I have preached many times in different places, and over the years wanted a memorable way to evaluate my own sermon preparation.  I developed the acrostic I CARE to remind myself of what is most important.  The order is a memory aid, not what is most important to least.

Introduction should be strong and grab the attention of the listeners.

Christ-centered.  Christ is the focus of the Bible, so it should be the focus of the sermon.

Authentically touches the preacher.  When people ask me what is the most difficult aspect of preaching preparation, I find no difficulty answering: making sure that what I am preaching has genuinely touched me.  This is the “preach to yourself before preaching to others” counsel of the Puritans. Finding good illustrations, understanding the flow of the biblical argument, though involving many hours, is a cake walk compared to the exposure of my own sin and subsequent repentance which happens before I ever get to the pulpit.

Redemptive.  All sermons need to instill hope and encourage confidence in a God who can redeem any situation no matter how bleak and hopeless it may seem.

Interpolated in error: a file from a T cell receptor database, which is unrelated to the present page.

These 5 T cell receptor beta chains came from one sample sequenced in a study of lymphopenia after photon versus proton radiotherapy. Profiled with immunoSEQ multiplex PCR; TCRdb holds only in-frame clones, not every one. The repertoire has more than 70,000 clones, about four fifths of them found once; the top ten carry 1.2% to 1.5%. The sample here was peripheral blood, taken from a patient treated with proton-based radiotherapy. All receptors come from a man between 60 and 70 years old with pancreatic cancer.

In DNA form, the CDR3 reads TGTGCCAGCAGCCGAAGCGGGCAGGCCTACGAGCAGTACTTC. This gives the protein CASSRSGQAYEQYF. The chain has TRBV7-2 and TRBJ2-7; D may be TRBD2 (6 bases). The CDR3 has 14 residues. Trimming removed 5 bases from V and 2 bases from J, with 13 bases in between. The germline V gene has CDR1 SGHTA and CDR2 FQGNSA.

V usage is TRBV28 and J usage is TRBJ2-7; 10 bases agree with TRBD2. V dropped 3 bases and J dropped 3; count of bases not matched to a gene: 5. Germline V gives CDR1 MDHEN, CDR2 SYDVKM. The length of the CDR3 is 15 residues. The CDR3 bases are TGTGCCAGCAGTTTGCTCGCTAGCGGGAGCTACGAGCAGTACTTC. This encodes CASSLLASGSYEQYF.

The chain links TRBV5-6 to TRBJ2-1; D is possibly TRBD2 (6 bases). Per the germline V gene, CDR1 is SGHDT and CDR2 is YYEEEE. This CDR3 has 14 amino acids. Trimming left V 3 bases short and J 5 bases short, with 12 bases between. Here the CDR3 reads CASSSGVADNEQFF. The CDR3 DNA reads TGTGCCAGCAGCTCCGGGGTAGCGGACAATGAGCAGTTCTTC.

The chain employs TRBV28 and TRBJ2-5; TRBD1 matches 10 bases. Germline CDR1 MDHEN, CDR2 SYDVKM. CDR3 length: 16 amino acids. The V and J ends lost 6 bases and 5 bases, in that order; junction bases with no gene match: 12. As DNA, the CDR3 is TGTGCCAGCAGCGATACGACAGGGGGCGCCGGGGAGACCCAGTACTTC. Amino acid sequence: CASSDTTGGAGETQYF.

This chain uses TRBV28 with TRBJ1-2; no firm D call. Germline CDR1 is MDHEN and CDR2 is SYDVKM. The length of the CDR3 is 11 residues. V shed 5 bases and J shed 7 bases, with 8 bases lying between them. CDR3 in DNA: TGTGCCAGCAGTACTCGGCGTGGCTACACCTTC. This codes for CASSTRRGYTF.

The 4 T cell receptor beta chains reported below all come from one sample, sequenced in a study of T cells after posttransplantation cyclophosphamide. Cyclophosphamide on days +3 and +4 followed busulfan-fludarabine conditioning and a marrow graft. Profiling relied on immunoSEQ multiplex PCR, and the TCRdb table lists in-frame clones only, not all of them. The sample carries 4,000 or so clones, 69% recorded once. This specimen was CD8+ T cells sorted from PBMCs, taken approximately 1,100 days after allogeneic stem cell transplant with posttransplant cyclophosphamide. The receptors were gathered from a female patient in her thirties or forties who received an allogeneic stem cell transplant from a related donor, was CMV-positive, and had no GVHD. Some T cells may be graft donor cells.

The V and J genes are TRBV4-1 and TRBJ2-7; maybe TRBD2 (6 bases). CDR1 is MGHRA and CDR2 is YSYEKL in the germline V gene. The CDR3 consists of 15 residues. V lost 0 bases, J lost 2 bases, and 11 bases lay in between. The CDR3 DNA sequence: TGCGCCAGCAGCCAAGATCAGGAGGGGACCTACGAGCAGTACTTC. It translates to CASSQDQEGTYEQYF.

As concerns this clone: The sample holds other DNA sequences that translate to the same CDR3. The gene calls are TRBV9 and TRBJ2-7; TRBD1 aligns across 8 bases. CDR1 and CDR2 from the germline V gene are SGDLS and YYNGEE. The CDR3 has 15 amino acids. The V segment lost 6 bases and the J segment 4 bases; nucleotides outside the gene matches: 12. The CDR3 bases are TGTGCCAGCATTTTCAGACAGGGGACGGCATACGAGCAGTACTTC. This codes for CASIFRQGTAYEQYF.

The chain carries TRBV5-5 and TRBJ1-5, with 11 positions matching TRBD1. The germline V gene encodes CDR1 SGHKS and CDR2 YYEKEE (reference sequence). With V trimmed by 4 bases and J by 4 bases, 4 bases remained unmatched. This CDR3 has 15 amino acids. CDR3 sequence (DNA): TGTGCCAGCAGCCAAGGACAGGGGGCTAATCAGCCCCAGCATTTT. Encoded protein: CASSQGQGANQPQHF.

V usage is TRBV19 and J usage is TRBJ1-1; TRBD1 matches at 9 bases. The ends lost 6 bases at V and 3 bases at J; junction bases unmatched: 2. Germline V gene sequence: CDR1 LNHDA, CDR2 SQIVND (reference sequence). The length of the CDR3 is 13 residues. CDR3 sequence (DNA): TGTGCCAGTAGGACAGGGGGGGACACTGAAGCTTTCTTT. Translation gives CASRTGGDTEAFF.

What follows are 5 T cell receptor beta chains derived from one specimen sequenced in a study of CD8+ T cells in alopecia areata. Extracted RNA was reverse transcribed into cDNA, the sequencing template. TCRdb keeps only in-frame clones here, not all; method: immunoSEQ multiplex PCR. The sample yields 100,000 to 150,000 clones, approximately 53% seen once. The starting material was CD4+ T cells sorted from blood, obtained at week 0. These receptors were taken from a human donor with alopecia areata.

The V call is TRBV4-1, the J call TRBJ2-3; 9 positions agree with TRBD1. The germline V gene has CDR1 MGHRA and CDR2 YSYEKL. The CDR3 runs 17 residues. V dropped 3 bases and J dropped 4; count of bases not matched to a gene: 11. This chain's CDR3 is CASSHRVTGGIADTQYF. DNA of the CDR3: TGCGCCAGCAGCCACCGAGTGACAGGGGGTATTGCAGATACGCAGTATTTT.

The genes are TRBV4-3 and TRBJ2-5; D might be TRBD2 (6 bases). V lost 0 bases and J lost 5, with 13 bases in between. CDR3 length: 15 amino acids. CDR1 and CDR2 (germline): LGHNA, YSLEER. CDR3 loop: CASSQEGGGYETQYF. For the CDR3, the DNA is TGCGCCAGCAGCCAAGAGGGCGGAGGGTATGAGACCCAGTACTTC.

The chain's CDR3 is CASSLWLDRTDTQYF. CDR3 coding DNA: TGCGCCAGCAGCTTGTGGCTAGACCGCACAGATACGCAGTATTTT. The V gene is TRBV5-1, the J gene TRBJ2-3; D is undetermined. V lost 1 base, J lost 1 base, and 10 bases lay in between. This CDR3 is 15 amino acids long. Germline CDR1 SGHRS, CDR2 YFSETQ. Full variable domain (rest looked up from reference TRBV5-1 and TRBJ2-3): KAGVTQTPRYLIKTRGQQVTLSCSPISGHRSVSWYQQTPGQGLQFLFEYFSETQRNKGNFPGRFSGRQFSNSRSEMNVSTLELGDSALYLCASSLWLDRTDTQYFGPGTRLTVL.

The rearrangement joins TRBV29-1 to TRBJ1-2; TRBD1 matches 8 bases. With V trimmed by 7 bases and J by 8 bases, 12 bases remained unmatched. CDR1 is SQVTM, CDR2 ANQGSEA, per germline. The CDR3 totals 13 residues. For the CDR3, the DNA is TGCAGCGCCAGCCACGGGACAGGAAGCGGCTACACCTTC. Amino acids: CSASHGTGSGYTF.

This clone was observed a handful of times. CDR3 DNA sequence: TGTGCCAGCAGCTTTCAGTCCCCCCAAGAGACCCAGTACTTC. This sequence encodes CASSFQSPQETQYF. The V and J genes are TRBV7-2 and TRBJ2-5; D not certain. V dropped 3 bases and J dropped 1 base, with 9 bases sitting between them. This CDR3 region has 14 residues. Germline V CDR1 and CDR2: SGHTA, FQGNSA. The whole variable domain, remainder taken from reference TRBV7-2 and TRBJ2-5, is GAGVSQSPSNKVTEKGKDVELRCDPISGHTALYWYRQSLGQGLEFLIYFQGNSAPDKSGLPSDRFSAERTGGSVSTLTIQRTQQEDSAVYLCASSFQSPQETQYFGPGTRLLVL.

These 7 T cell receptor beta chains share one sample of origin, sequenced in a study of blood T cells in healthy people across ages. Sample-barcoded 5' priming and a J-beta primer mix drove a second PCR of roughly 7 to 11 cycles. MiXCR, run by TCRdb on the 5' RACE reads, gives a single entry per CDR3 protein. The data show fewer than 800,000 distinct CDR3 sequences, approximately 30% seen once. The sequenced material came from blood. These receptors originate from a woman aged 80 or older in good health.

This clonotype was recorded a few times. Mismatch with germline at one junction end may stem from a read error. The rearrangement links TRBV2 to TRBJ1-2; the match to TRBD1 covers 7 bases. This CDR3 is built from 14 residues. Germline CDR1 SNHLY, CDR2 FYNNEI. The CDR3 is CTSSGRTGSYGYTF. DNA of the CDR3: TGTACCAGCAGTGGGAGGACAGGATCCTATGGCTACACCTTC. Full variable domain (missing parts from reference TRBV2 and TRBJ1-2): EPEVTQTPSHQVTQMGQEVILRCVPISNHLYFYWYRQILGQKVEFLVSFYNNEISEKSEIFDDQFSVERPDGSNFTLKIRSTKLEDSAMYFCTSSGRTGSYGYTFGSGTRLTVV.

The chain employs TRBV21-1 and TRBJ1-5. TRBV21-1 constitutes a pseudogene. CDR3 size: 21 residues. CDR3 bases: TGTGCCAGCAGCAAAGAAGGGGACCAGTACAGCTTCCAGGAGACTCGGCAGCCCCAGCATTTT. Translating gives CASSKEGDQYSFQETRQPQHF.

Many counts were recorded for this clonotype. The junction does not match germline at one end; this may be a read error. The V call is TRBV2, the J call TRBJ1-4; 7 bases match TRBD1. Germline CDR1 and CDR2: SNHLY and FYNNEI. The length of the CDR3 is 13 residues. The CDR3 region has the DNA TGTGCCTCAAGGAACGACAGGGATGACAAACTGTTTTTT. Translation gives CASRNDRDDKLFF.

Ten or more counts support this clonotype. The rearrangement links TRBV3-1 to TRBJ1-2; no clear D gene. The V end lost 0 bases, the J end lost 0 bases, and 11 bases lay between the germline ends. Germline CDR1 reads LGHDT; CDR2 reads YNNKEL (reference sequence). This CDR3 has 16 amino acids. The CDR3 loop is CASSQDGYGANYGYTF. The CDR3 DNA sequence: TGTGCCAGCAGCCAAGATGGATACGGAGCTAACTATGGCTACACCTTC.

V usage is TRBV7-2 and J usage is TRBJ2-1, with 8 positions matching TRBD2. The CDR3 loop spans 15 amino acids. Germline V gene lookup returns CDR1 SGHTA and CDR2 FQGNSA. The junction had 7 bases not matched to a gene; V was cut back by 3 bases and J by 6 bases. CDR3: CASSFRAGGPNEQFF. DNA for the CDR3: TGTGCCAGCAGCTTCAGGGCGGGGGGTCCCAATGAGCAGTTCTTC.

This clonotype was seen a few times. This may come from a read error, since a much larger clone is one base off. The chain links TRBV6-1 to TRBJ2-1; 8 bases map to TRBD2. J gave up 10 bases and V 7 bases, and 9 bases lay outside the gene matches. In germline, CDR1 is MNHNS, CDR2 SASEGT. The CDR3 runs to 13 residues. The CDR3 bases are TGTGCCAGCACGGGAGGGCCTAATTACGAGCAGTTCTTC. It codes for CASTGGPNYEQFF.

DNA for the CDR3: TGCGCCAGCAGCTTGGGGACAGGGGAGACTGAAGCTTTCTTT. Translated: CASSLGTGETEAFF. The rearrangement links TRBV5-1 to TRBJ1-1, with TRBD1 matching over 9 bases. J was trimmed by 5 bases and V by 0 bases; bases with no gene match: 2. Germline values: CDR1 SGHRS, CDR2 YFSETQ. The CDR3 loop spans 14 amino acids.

Ending should have a “so what?” which lingers through the week.  Applications are crucial, yet I find two common errors preachers make with them: giving more than one application (one pastor I heard gave five!), and an emphasis on merely changing behavior rather than appealing to one’s loves, hopes, aspirations, and idols.  In other words, the heart or inner motivations must be touched.  I have a bias that some specificity of what to do is necessary, but again many preachers err by offering too much. At times, it seems the application is more the preacher’s own takeaway for his own life rather than being sensitive to the myriad of ways different people will actually seek to live out the central truth.  So yes, broad principle should be stated, but leave room for the Holy Spirit to press the many ways He will move people to make specific application to their own lives.


  1. Jeannie Love

    Love it! I moved 18 months ago across town and needed to find a congregation to worship with on Sunday mornings. It took me about a new to be able to articulate that the pastor was a man who ‘lived’ (“authentically touches the preacher”) his sermon before preaching it . The teaching at my previous church was stellar. It contained the other elements you mentioned; however, THAT PIECE was missing. I have been away from that one component for so long that it took me that long to recognize it!

  2. Pingback: SERMONS�HOW I EVALUATE THEM | Moore Engaging | Sermon Watch

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